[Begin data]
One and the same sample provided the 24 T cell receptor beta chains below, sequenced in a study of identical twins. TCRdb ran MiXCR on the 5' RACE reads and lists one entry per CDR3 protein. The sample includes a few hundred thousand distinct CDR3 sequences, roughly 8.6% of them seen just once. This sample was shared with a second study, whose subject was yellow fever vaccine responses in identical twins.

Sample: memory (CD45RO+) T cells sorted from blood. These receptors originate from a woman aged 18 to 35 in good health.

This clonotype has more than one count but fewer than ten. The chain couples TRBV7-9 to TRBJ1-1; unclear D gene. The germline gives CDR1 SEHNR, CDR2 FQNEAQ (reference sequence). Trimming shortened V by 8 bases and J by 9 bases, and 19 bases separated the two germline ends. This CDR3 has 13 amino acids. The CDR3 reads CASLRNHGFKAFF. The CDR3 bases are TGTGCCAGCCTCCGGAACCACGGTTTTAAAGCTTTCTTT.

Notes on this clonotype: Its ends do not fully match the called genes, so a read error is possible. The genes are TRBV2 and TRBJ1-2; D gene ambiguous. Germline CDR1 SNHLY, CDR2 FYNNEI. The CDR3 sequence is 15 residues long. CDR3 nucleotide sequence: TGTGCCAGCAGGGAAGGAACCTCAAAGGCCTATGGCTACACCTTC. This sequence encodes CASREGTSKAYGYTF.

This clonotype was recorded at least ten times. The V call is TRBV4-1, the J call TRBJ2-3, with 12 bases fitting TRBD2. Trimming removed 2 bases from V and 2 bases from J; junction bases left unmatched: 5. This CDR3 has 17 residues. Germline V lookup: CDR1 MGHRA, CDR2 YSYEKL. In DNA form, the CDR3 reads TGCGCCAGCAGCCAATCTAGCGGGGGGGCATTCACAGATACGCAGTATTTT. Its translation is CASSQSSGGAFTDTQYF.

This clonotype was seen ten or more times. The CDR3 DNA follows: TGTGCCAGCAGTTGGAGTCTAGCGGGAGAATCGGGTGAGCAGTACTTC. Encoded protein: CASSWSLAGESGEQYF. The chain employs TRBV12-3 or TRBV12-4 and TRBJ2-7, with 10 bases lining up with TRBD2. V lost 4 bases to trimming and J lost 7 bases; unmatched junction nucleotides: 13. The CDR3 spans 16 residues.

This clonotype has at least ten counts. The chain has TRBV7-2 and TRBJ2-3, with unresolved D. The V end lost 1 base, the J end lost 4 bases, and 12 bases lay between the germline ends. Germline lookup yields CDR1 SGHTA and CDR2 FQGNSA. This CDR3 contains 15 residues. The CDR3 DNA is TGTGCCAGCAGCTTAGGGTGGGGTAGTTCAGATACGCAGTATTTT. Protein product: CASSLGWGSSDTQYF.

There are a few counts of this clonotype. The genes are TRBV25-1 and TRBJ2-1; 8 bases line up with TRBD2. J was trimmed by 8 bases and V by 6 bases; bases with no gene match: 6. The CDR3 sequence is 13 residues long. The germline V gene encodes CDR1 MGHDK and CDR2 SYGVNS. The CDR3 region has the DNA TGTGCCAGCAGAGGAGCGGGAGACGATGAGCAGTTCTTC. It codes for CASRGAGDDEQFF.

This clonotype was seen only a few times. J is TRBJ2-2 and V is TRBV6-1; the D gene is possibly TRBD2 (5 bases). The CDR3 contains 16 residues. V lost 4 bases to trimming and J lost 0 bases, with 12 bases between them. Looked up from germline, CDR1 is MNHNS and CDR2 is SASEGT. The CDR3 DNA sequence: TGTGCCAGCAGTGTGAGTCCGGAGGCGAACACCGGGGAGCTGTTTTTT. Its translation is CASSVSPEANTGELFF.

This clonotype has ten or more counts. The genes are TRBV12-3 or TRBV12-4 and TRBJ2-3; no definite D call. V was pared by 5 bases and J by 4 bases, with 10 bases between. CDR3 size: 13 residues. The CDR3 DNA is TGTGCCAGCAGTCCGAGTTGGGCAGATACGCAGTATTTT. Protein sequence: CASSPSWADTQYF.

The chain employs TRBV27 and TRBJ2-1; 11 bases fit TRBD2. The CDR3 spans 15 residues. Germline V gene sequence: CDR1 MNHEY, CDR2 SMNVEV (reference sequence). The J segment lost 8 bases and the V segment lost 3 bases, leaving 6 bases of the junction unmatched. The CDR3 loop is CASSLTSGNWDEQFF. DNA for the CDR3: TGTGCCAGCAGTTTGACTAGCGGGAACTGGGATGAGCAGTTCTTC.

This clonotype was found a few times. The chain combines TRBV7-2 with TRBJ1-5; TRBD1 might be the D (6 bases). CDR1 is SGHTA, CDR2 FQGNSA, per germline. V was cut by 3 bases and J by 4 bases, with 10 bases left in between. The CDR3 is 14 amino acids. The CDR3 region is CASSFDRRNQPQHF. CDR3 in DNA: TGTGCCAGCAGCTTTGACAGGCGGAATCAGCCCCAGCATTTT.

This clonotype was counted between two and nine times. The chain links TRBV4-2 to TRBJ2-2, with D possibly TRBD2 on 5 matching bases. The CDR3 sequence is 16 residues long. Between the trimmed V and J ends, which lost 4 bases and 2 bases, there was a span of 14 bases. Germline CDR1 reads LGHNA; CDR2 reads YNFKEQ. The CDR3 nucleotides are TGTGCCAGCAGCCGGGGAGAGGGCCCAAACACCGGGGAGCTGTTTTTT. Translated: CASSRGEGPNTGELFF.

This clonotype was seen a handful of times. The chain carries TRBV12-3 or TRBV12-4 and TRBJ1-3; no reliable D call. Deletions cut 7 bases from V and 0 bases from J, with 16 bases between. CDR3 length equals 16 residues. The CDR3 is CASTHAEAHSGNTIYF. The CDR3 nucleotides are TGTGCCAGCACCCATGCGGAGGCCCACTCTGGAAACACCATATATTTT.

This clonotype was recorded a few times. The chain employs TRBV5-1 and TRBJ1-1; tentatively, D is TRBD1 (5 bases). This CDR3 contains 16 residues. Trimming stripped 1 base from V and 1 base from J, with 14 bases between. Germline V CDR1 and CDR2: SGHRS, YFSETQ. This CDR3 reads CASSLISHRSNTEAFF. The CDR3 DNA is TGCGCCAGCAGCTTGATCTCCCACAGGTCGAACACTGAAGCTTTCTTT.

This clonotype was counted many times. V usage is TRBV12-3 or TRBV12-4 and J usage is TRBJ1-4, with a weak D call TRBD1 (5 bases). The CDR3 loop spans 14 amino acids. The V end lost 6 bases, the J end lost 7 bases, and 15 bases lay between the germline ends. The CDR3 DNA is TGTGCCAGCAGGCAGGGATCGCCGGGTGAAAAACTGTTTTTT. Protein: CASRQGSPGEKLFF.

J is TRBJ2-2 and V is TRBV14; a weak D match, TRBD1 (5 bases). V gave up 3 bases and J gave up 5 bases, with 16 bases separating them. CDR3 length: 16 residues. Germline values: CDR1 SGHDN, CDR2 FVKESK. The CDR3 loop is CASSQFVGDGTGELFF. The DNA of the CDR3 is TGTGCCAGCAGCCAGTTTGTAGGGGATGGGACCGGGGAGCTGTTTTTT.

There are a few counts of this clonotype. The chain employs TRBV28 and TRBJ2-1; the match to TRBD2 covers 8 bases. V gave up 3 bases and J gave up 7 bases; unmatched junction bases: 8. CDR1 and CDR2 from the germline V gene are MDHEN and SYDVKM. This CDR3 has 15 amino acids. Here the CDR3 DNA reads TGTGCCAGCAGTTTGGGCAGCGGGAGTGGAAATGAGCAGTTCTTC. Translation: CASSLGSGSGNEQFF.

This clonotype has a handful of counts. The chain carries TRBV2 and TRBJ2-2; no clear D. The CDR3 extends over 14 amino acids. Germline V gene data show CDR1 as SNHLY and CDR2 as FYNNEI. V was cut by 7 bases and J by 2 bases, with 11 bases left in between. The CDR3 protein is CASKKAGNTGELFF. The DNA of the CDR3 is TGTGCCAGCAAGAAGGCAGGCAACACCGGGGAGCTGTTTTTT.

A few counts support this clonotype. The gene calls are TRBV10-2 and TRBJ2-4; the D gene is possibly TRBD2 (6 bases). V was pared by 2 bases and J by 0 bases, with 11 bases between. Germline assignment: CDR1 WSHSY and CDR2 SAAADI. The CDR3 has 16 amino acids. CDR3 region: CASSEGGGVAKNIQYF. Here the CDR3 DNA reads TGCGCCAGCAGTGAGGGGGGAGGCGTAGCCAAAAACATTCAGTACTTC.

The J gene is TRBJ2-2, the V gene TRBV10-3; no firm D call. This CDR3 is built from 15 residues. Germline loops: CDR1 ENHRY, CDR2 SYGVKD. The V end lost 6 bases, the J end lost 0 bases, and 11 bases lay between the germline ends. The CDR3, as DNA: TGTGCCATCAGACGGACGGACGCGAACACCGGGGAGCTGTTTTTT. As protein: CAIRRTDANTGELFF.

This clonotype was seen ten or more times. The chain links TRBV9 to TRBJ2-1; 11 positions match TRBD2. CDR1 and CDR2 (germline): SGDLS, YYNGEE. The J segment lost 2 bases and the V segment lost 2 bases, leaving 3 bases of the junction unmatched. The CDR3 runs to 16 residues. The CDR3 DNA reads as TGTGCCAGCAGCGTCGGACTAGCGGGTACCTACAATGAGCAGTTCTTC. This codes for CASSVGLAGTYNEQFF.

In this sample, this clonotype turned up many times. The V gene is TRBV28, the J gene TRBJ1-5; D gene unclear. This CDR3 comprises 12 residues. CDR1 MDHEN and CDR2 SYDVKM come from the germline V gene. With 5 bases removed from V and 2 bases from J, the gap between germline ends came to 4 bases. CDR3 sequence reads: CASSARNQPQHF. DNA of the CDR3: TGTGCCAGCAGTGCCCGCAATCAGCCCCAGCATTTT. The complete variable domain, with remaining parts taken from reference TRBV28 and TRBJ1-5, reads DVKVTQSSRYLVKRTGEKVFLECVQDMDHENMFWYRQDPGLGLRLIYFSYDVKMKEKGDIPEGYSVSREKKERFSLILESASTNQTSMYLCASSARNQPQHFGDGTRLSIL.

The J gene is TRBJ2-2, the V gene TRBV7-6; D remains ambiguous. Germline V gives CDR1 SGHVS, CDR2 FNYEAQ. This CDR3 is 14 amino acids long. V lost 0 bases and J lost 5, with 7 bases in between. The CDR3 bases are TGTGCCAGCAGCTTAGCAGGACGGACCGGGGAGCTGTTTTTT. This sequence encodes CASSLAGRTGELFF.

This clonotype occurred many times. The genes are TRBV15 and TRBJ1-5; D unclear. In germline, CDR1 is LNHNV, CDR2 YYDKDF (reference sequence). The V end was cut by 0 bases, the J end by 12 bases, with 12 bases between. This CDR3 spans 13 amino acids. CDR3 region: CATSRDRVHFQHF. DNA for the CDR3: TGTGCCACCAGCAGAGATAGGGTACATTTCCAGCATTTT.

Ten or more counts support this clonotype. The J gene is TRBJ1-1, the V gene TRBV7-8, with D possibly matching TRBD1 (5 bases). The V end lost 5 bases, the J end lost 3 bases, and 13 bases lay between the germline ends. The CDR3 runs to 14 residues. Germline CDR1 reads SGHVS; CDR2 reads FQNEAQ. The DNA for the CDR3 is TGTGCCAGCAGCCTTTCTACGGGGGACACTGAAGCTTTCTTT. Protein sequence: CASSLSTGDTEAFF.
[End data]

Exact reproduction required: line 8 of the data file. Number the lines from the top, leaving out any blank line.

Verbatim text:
There are a few counts of this clonotype. The genes are TRBV25-1 and TRBJ2-1; 8 bases line up with TRBD2. J was trimmed by 8 bases and V by 6 bases; bases with no gene match: 6. The CDR3 sequence is 13 residues long. The germline V gene encodes CDR1 MGHDK and CDR2 SYGVNS. The CDR3 region has the DNA TGTGCCAGCAGAGGAGCGGGAGACGATGAGCAGTTCTTC. It codes for CASRGAGDDEQFF.